Pharmacy's formula for success

  • Education
  • Sunday, 16 Feb 2003


IN the 1950s bright students from rural towns had to relocate hundreds of kilometres for a chance to continue their education. 

Prof Yeoh Peng Nam was one of them. After completing Form Five in Mentakab, Pahang, she left her hometown to do Form Six at Victoria Institution in Kuala Lumpur. 

“The policy then was to encourage students from the East Coast to study Science in Form Six. To do that we had to move,'' she explains. 

Prof Yeoh was offered a federal bursary to do pharmacy at the University of Malaya in Singapore. She chose academia over practice and obtained a scholarship for postgraduate studies at Ohio State University in Columbus, in the United States. 

“A pharmacy graduate can choose an academic career and become a lecturer in the university in the pharmaceutical, medical, dental, nursing or biomedical science departments. I realised that this was where my interest lay,'' says the lifelong educator, who is now a lecturer at the International Medical University in Kuala Lumpur. 

After a short stint as a trainee pharmacist at the Kuala Lumpur Hospital, she joined Universiti Malaya's Pharmacology Department under the Medical Faculty where she spent most of her academic career. 

Asked what her biggest achievement is to date, Prof Yeoh does not hesitate: “Setting up the pharmacy degree programme at UM was very challenging. I was the founding head. We had very little money and practically no staff but managed to take in our first batch of students in 1995. Looking back, I think it was a miracle that we managed to do it so fast and successfully graduated students!” 

She gained recognition for her contributions to the development of pharmacy in Malaysia recently, when she became the sixth recipient of the Pharmacist of the Year Award 2002. 

She is the second academic to be given the award by the Malaysian Pharmaceutical Society (MPS). 

”There are about 3,000 registered pharmacists in Malaysia but only slightly over a thousand of them are members of MPS,'' says Prof Yeoh, who is a council member of MPS. 

Upon her retirement from UM, she decided to set up a consultancy business, promoting a drug- free workplace. 

“Some friends and I started a company. We went to the United States to obtain further training on how to create and maintain a drug-free workplace,” Prof Yeoh recalls. 

Although such programmes are commonplace in the US, she had a tough time convincing Malaysian companies to institute a similar programme here. 

“We had to educate them by telling them about the drug problem in Malaysia and how it would impact on the company. Things like how it's cheaper in the long run to rehabilitate a skilled employee than to hire a new one. We wanted to change the way companies deal with drug problems among their workers.” 

Although a great idea on paper, the birth of the company coincided with the economic downturn and after barely a year, the firm was dissolved.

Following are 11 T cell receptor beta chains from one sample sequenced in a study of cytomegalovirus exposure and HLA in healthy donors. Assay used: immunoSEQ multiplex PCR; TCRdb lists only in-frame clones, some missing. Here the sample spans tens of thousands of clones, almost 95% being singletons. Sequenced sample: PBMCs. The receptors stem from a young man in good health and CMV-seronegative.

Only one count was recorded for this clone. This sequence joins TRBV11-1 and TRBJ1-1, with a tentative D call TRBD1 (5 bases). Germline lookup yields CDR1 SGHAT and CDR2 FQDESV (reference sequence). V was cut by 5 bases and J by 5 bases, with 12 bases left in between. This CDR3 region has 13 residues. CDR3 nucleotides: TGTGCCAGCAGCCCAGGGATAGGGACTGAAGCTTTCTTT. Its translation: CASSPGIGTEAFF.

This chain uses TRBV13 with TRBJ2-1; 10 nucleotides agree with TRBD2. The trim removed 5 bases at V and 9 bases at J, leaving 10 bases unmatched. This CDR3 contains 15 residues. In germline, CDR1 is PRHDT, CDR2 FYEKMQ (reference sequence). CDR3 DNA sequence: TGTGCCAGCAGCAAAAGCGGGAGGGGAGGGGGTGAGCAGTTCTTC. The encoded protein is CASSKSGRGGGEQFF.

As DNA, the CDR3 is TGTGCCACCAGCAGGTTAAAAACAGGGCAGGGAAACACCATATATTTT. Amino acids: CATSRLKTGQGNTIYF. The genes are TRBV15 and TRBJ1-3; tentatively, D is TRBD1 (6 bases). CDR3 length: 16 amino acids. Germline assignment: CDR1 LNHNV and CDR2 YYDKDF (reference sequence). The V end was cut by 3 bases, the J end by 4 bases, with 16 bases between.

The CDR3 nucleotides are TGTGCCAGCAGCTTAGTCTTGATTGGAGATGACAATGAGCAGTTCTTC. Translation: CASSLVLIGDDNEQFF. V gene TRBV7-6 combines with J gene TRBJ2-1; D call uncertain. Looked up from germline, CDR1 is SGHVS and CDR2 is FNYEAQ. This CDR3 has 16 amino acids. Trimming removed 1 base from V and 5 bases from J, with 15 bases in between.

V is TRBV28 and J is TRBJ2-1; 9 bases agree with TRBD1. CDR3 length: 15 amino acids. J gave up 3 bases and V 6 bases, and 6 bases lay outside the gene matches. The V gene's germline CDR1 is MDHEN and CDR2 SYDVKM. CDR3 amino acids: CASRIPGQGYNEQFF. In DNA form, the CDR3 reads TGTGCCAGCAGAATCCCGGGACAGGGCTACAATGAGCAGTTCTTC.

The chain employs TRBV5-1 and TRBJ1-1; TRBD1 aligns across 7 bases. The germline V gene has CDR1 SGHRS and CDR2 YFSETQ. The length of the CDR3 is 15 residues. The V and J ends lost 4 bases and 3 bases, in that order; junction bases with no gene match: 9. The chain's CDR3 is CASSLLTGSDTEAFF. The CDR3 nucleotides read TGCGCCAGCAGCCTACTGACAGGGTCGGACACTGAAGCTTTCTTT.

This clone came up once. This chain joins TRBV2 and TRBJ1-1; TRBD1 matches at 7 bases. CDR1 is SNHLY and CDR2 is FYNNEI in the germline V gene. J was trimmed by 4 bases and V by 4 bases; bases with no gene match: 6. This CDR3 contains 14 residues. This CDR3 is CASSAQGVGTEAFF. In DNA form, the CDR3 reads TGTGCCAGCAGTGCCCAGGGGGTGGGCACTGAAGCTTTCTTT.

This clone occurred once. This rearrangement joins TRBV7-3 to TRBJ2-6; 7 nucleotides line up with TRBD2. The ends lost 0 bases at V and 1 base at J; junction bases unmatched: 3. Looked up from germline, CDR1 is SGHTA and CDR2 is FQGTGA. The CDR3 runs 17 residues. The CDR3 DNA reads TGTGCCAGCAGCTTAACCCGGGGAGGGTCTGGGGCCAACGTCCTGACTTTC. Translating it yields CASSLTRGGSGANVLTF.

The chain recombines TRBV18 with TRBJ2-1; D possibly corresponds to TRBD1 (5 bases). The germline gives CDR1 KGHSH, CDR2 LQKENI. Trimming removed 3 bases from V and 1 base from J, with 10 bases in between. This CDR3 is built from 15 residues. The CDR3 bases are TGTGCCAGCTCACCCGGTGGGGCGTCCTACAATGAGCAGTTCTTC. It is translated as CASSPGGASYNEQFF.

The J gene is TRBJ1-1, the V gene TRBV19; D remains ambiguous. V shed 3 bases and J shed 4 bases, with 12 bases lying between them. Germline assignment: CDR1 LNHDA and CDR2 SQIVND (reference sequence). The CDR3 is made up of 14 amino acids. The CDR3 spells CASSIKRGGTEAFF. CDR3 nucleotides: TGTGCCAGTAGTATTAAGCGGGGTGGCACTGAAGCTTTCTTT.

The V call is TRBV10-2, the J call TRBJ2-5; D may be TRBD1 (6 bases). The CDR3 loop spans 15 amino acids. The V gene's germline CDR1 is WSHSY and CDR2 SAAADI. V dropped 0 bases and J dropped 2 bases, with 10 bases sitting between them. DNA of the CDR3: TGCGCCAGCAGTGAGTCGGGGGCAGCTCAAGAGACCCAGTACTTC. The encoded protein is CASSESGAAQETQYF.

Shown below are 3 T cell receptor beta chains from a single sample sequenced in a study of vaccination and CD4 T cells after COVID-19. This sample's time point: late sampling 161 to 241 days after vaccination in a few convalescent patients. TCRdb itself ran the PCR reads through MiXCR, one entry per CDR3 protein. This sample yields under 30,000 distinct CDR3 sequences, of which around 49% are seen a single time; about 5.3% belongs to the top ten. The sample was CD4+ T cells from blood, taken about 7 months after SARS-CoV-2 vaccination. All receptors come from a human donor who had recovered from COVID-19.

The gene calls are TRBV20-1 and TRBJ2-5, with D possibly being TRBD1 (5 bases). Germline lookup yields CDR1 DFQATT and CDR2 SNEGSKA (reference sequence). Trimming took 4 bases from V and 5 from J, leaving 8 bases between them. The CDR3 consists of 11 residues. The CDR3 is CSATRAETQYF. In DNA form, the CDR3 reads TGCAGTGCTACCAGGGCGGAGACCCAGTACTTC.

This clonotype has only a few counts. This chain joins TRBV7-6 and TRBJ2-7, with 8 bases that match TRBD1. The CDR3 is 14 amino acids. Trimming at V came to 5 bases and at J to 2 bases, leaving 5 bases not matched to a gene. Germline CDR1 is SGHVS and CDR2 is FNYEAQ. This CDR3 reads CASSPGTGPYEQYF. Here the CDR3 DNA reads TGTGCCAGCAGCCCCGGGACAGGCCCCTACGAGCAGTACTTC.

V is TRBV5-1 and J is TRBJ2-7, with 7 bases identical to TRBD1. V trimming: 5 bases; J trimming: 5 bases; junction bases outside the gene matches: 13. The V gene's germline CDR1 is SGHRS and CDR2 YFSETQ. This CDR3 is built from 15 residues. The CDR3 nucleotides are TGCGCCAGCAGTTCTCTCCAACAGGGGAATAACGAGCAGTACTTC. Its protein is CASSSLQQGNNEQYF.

Prof Yeoh returned to her first love – teaching, joining IMU last year. She finds many differences between working in a public institution like UM and a private one, like IMU. 

Private institution students are very focused and keen to learn, making teaching easier, she says. In the private sector, policies and programmes get implemented faster too. 

“Teaching is in my blood. Teaching keeps me on my toes and makes it easier for me to keep up with the latest developments in my field. It is mentally stimulating,'' says the mother of three, one of whom has followed in her footsteps and is training to become a pharmacist in Australia. 

Other than lecturing, 60-year-old Prof Yeoh keeps herself busy through MPS's continuing education programme and by doing clinical research. 

She adds that there are now many more opportunities for students to do pharmacy these days. However, the number of places for pharmacy in tertiary institutions is limited, so only candidates with very good grades in science subjects get selected. 

“A student who is interested to study pharmacy must have a strong background in science subjects, like Chemistry, Biology, Mathematics and Physics. A good command of English is a great asset.” 

There are several institutions offering pharmacy degree programmes, including IMU, UM, Universiti Teknologi Mara, International Islamic University Malaysia, Universiti Sains Malaysia, Sepang Institute of Technology and Sedaya International College. 

Says Prof Yeoh: “A person who has graduated with a Bachelor degree in pharmacy is called a pharmacist. A pharmacist is trained in the counselling of patients on the appropriate usage of medicine, food supplements, and herbal preparations for related diseases, disorders or conditions.  

“Pharmacists can choose to work in the public or private sector. There is a shortage of pharmacists in Malaysia and it's a good career for anyone interested in the medical field to consider.”  

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